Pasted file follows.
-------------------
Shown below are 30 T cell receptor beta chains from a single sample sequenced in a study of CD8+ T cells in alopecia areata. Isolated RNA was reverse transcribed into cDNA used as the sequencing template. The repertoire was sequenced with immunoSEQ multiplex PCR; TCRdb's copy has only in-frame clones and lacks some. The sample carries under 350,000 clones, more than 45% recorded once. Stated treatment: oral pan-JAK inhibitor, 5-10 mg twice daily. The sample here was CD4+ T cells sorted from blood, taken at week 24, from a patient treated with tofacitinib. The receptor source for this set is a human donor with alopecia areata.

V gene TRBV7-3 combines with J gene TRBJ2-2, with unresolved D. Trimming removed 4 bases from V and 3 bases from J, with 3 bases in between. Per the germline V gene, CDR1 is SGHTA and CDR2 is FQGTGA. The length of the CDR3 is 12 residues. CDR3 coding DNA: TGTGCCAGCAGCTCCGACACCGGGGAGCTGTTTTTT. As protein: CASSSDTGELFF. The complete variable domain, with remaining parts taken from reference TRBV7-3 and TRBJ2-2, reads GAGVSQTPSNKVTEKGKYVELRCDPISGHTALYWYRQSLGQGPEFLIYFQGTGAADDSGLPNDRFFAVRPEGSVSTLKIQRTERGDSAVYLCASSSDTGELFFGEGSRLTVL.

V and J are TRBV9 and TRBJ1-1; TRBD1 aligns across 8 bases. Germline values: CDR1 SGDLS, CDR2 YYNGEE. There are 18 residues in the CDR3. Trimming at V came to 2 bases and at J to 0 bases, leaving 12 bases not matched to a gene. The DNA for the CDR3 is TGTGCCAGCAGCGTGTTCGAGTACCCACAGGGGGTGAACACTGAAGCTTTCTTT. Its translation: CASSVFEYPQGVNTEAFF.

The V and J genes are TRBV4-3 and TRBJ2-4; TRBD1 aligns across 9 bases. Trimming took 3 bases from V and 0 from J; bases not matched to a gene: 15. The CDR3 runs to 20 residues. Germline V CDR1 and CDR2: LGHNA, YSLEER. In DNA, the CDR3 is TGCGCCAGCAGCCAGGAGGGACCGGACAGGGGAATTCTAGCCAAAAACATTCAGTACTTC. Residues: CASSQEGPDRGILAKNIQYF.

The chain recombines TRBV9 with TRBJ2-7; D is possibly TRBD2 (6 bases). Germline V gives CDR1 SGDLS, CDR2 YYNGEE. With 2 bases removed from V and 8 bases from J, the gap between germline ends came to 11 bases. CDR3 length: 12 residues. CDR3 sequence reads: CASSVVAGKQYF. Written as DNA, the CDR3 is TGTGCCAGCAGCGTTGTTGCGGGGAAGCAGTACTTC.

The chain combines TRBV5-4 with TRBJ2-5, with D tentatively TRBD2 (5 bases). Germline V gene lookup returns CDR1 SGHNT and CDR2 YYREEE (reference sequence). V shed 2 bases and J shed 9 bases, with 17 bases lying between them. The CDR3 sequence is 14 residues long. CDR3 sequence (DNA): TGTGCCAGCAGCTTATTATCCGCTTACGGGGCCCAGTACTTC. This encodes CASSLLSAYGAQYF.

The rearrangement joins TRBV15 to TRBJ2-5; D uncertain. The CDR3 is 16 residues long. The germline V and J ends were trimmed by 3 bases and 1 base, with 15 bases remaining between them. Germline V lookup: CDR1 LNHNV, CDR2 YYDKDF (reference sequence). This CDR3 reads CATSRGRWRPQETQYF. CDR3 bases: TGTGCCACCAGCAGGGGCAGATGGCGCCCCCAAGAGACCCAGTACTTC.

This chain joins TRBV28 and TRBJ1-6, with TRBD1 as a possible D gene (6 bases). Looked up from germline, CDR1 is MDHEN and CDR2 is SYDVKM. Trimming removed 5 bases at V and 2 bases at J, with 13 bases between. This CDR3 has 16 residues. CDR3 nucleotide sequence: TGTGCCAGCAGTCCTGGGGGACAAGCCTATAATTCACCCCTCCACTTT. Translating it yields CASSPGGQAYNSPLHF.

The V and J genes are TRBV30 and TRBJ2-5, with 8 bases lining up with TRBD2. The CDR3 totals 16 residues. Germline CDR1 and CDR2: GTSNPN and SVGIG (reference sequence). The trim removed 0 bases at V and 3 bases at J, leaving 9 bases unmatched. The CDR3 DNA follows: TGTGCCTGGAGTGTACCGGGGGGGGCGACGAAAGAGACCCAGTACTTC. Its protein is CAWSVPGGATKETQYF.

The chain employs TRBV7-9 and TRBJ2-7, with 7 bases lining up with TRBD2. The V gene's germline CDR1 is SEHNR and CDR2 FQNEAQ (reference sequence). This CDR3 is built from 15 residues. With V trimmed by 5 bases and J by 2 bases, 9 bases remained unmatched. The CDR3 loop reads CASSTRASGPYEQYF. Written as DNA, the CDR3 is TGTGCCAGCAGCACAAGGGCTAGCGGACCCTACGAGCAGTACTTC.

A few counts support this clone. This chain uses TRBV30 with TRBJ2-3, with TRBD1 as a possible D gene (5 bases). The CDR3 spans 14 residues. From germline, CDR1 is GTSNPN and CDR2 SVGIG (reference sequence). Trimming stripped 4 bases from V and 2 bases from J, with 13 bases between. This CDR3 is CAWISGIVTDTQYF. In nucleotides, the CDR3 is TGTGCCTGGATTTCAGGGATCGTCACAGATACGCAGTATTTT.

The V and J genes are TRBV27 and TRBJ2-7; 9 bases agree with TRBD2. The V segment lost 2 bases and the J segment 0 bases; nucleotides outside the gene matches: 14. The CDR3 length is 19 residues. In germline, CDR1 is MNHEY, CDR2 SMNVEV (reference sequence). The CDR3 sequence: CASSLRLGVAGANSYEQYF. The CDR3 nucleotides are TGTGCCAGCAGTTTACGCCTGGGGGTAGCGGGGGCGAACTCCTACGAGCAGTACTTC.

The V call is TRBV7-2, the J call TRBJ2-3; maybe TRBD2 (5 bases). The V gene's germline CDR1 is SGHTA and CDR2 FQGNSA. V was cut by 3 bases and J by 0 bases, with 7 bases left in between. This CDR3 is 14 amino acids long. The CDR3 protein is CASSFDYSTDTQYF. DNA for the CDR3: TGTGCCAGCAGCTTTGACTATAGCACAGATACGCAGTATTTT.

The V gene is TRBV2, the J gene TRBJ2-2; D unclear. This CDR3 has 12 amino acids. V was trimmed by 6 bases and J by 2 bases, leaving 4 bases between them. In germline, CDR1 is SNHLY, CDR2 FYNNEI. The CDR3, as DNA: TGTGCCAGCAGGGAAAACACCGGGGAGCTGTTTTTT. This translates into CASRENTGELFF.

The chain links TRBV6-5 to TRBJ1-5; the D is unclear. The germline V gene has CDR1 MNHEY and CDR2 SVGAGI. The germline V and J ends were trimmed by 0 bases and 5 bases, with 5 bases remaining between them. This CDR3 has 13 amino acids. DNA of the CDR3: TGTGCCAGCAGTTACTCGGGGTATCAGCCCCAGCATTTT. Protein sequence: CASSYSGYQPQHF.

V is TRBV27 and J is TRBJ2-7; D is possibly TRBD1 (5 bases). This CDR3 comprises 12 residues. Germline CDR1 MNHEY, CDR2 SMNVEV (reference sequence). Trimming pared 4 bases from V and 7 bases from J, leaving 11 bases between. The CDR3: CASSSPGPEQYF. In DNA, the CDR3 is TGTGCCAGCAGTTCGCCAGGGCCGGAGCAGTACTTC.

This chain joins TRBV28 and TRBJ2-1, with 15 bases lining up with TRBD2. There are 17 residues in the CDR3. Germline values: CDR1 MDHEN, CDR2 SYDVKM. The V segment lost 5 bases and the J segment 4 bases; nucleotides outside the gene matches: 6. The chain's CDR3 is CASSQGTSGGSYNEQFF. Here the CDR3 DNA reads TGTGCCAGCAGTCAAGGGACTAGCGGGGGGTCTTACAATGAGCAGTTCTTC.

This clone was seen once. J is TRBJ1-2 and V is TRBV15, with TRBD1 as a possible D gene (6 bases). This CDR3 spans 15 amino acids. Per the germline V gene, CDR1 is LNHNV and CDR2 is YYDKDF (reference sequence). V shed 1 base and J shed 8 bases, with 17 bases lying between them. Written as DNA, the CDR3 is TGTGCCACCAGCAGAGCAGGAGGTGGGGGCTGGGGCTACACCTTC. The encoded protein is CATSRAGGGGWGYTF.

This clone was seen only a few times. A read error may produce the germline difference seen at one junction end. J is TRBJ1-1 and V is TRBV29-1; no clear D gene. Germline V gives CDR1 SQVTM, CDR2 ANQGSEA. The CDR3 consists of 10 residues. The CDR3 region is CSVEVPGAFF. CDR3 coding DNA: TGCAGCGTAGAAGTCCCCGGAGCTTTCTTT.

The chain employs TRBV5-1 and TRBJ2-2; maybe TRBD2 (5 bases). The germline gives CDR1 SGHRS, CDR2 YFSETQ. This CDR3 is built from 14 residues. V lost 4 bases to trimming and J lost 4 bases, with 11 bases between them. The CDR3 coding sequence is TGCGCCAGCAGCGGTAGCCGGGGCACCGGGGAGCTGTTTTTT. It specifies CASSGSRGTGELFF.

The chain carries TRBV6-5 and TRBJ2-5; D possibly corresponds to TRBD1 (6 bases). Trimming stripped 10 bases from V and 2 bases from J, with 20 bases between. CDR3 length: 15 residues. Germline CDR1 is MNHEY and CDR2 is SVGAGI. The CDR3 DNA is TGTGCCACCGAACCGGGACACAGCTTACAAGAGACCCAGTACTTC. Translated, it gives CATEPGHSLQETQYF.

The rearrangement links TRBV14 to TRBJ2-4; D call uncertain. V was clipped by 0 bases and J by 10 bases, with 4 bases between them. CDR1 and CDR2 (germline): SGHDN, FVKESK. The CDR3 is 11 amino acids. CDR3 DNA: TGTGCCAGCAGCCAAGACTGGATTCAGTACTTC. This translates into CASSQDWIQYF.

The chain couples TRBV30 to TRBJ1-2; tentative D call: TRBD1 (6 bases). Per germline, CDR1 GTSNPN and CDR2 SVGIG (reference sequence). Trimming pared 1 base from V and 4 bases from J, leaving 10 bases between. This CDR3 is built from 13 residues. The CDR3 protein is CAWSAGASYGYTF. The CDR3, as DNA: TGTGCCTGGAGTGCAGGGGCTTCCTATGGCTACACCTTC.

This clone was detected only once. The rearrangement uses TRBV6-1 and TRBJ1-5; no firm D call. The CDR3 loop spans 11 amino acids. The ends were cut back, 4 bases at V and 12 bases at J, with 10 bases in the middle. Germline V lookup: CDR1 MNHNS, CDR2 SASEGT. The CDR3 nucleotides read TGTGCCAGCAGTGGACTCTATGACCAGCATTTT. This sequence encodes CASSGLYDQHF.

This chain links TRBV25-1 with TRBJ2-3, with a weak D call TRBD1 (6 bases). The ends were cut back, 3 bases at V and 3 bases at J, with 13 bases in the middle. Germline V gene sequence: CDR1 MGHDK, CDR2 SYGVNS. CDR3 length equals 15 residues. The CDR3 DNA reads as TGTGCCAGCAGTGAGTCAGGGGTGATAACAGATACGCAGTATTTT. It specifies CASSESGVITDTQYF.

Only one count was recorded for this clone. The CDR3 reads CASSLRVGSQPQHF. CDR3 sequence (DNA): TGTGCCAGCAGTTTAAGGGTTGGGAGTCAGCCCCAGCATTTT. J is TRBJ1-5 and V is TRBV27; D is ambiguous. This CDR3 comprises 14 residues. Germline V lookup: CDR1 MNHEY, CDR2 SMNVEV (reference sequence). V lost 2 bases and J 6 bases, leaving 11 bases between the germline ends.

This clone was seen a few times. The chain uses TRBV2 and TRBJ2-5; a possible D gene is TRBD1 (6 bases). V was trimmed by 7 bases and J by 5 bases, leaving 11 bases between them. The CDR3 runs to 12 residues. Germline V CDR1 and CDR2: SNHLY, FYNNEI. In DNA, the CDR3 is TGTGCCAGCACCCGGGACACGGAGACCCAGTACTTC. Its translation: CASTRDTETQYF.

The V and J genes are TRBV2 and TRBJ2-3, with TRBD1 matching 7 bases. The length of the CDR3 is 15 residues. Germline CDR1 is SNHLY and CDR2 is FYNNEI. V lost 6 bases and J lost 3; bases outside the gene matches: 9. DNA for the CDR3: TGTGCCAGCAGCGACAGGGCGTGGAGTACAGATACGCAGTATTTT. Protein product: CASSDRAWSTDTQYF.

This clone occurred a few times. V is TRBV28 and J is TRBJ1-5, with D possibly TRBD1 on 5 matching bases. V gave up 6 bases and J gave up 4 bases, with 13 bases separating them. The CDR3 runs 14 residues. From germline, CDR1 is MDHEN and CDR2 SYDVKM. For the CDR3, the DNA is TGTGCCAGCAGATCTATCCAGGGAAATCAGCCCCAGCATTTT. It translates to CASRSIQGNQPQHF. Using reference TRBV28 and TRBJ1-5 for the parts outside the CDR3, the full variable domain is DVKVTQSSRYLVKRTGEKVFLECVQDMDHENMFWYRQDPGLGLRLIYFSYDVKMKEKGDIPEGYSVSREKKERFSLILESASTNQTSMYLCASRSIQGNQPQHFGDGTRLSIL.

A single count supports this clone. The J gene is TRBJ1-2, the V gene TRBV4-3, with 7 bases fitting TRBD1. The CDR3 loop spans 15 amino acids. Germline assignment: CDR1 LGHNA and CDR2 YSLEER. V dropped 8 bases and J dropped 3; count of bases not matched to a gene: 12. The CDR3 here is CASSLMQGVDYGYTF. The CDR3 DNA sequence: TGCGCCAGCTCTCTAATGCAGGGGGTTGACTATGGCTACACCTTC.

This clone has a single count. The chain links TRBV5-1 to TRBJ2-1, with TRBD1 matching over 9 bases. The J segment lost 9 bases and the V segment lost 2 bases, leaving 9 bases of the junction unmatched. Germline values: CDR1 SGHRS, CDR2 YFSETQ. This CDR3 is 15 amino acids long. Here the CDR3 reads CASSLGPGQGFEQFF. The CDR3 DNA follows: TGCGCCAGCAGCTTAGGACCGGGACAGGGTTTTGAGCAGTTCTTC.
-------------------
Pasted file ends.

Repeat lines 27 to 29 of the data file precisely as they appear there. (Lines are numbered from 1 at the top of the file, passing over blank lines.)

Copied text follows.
This clone was seen a few times. The chain uses TRBV2 and TRBJ2-5; a possible D gene is TRBD1 (6 bases). V was trimmed by 7 bases and J by 5 bases, leaving 11 bases between them. The CDR3 runs to 12 residues. Germline V CDR1 and CDR2: SNHLY, FYNNEI. In DNA, the CDR3 is TGTGCCAGCACCCGGGACACGGAGACCCAGTACTTC. Its translation: CASTRDTETQYF.

The V and J genes are TRBV2 and TRBJ2-3, with TRBD1 matching 7 bases. The length of the CDR3 is 15 residues. Germline CDR1 is SNHLY and CDR2 is FYNNEI. V lost 6 bases and J lost 3; bases outside the gene matches: 9. DNA for the CDR3: TGTGCCAGCAGCGACAGGGCGTGGAGTACAGATACGCAGTATTTT. Protein product: CASSDRAWSTDTQYF.

This clone occurred a few times. V is TRBV28 and J is TRBJ1-5, with D possibly TRBD1 on 5 matching bases. V gave up 6 bases and J gave up 4 bases, with 13 bases separating them. The CDR3 runs 14 residues. From germline, CDR1 is MDHEN and CDR2 SYDVKM. For the CDR3, the DNA is TGTGCCAGCAGATCTATCCAGGGAAATCAGCCCCAGCATTTT. It translates to CASRSIQGNQPQHF. Using reference TRBV28 and TRBJ1-5 for the parts outside the CDR3, the full variable domain is DVKVTQSSRYLVKRTGEKVFLECVQDMDHENMFWYRQDPGLGLRLIYFSYDVKMKEKGDIPEGYSVSREKKERFSLILESASTNQTSMYLCASRSIQGNQPQHFGDGTRLSIL.